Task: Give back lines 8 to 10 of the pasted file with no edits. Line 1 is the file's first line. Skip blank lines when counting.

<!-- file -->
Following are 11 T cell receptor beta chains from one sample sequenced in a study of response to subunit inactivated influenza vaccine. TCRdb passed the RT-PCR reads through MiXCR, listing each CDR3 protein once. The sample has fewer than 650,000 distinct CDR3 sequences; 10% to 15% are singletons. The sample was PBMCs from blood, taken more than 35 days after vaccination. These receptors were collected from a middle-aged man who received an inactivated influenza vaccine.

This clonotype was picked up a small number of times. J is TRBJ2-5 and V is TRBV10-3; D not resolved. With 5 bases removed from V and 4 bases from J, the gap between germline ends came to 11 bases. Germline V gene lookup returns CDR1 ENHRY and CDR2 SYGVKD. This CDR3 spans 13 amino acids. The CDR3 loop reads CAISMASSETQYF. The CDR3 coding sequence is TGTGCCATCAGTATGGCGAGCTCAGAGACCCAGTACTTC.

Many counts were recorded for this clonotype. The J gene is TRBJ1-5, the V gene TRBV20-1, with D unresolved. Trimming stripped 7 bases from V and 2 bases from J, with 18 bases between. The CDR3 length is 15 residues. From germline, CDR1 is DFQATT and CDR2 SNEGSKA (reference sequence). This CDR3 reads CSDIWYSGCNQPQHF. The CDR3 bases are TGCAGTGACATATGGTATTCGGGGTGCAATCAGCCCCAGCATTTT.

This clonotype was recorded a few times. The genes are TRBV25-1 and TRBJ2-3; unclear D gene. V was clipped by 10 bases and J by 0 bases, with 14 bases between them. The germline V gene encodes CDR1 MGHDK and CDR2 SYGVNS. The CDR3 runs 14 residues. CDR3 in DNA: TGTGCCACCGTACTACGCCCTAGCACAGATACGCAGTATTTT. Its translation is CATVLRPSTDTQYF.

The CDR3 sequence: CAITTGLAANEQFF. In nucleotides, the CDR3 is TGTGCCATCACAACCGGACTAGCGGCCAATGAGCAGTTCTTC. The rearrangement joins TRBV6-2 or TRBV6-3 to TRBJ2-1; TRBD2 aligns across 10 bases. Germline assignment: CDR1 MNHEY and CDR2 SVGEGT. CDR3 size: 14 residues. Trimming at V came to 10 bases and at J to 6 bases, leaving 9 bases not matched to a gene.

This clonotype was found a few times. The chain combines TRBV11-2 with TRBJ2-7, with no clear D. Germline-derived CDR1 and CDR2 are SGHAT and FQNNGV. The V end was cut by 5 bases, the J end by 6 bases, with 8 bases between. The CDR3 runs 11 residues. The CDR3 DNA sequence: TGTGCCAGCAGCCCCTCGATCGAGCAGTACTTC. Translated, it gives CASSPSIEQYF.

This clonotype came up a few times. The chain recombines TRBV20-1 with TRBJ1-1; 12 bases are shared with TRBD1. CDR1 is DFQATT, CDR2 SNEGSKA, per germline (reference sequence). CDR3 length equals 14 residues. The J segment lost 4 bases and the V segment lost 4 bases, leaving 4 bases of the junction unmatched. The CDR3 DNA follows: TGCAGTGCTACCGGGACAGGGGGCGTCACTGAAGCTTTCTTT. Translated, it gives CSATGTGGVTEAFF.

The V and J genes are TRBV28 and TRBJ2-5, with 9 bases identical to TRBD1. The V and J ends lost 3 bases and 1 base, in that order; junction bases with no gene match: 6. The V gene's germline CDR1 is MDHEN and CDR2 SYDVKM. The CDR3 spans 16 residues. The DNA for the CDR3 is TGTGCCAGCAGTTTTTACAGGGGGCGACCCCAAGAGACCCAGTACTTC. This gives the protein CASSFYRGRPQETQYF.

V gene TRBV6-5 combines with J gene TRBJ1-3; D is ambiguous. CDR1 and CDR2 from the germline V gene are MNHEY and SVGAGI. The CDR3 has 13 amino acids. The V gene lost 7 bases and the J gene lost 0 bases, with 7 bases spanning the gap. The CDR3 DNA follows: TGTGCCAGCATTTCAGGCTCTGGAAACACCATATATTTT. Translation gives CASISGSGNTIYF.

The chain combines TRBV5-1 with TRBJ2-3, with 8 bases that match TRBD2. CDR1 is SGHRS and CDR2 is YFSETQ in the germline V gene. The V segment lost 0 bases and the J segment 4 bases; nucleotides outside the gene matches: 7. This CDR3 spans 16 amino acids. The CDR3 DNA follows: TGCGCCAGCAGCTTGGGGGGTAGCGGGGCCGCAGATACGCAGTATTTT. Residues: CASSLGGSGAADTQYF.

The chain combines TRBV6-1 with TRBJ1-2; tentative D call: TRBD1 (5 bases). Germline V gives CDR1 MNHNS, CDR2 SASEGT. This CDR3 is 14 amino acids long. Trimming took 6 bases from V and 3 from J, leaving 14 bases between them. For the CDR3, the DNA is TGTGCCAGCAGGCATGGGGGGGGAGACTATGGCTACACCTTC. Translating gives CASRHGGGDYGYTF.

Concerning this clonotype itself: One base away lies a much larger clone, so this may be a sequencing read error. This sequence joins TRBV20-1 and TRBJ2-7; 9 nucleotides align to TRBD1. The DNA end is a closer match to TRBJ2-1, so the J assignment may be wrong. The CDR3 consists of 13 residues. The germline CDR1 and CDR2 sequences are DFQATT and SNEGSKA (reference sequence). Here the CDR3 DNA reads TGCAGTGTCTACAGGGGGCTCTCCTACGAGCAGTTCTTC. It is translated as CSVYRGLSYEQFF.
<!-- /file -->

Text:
The V and J genes are TRBV28 and TRBJ2-5, with 9 bases identical to TRBD1. The V and J ends lost 3 bases and 1 base, in that order; junction bases with no gene match: 6. The V gene's germline CDR1 is MDHEN and CDR2 SYDVKM. The CDR3 spans 16 residues. The DNA for the CDR3 is TGTGCCAGCAGTTTTTACAGGGGGCGACCCCAAGAGACCCAGTACTTC. This gives the protein CASSFYRGRPQETQYF.

V gene TRBV6-5 combines with J gene TRBJ1-3; D is ambiguous. CDR1 and CDR2 from the germline V gene are MNHEY and SVGAGI. The CDR3 has 13 amino acids. The V gene lost 7 bases and the J gene lost 0 bases, with 7 bases spanning the gap. The CDR3 DNA follows: TGTGCCAGCATTTCAGGCTCTGGAAACACCATATATTTT. Translation gives CASISGSGNTIYF.

The chain combines TRBV5-1 with TRBJ2-3, with 8 bases that match TRBD2. CDR1 is SGHRS and CDR2 is YFSETQ in the germline V gene. The V segment lost 0 bases and the J segment 4 bases; nucleotides outside the gene matches: 7. This CDR3 spans 16 amino acids. The CDR3 DNA follows: TGCGCCAGCAGCTTGGGGGGTAGCGGGGCCGCAGATACGCAGTATTTT. Residues: CASSLGGSGAADTQYF.